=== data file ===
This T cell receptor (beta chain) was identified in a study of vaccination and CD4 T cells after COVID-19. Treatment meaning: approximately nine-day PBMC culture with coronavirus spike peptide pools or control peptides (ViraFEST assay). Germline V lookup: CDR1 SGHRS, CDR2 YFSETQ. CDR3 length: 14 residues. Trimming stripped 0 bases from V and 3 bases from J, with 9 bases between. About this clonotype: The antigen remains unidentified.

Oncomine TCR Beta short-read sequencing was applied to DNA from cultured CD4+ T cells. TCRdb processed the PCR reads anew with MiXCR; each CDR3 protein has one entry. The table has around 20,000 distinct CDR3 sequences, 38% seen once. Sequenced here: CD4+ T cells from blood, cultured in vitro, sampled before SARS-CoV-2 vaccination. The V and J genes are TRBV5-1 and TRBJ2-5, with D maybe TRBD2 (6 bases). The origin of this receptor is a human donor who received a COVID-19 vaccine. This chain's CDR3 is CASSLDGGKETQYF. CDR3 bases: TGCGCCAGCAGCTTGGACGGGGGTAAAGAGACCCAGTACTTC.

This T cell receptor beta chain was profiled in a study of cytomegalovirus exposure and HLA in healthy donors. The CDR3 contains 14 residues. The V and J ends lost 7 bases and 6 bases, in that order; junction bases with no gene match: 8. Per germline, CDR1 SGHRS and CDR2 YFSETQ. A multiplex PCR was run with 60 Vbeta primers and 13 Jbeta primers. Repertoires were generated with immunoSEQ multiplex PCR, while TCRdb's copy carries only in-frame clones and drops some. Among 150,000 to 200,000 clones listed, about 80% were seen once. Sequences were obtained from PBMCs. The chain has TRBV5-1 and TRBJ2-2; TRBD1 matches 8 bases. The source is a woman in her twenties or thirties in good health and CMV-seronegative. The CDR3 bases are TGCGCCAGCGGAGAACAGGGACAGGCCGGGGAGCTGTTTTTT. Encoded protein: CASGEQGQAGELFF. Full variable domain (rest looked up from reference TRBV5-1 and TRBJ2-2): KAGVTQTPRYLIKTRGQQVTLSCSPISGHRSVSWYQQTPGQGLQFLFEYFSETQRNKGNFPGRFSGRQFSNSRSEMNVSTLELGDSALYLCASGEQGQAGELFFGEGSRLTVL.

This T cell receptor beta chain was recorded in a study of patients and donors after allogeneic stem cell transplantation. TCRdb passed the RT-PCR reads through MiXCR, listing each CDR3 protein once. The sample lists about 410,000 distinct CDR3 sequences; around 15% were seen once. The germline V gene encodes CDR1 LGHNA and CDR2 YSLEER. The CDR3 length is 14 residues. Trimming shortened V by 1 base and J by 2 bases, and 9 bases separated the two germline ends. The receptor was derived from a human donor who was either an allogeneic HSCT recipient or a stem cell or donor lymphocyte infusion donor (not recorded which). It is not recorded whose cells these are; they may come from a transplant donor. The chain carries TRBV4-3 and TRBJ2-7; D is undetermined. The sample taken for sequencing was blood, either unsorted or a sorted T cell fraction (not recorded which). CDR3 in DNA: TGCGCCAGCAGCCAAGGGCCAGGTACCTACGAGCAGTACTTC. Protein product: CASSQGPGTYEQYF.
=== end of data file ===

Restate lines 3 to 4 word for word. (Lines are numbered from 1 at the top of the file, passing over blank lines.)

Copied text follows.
This T cell receptor beta chain was profiled in a study of cytomegalovirus exposure and HLA in healthy donors. The CDR3 contains 14 residues. The V and J ends lost 7 bases and 6 bases, in that order; junction bases with no gene match: 8. Per germline, CDR1 SGHRS and CDR2 YFSETQ. A multiplex PCR was run with 60 Vbeta primers and 13 Jbeta primers. Repertoires were generated with immunoSEQ multiplex PCR, while TCRdb's copy carries only in-frame clones and drops some. Among 150,000 to 200,000 clones listed, about 80% were seen once. Sequences were obtained from PBMCs. The chain has TRBV5-1 and TRBJ2-2; TRBD1 matches 8 bases. The source is a woman in her twenties or thirties in good health and CMV-seronegative. The CDR3 bases are TGCGCCAGCGGAGAACAGGGACAGGCCGGGGAGCTGTTTTTT. Encoded protein: CASGEQGQAGELFF. Full variable domain (rest looked up from reference TRBV5-1 and TRBJ2-2): KAGVTQTPRYLIKTRGQQVTLSCSPISGHRSVSWYQQTPGQGLQFLFEYFSETQRNKGNFPGRFSGRQFSNSRSEMNVSTLELGDSALYLCASGEQGQAGELFFGEGSRLTVL.

This T cell receptor beta chain was recorded in a study of patients and donors after allogeneic stem cell transplantation. TCRdb passed the RT-PCR reads through MiXCR, listing each CDR3 protein once. The sample lists about 410,000 distinct CDR3 sequences; around 15% were seen once. The germline V gene encodes CDR1 LGHNA and CDR2 YSLEER. The CDR3 length is 14 residues. Trimming shortened V by 1 base and J by 2 bases, and 9 bases separated the two germline ends. The receptor was derived from a human donor who was either an allogeneic HSCT recipient or a stem cell or donor lymphocyte infusion donor (not recorded which). It is not recorded whose cells these are; they may come from a transplant donor. The chain carries TRBV4-3 and TRBJ2-7; D is undetermined. The sample taken for sequencing was blood, either unsorted or a sorted T cell fraction (not recorded which). CDR3 in DNA: TGCGCCAGCAGCCAAGGGCCAGGTACCTACGAGCAGTACTTC. Protein product: CASSQGPGTYEQYF.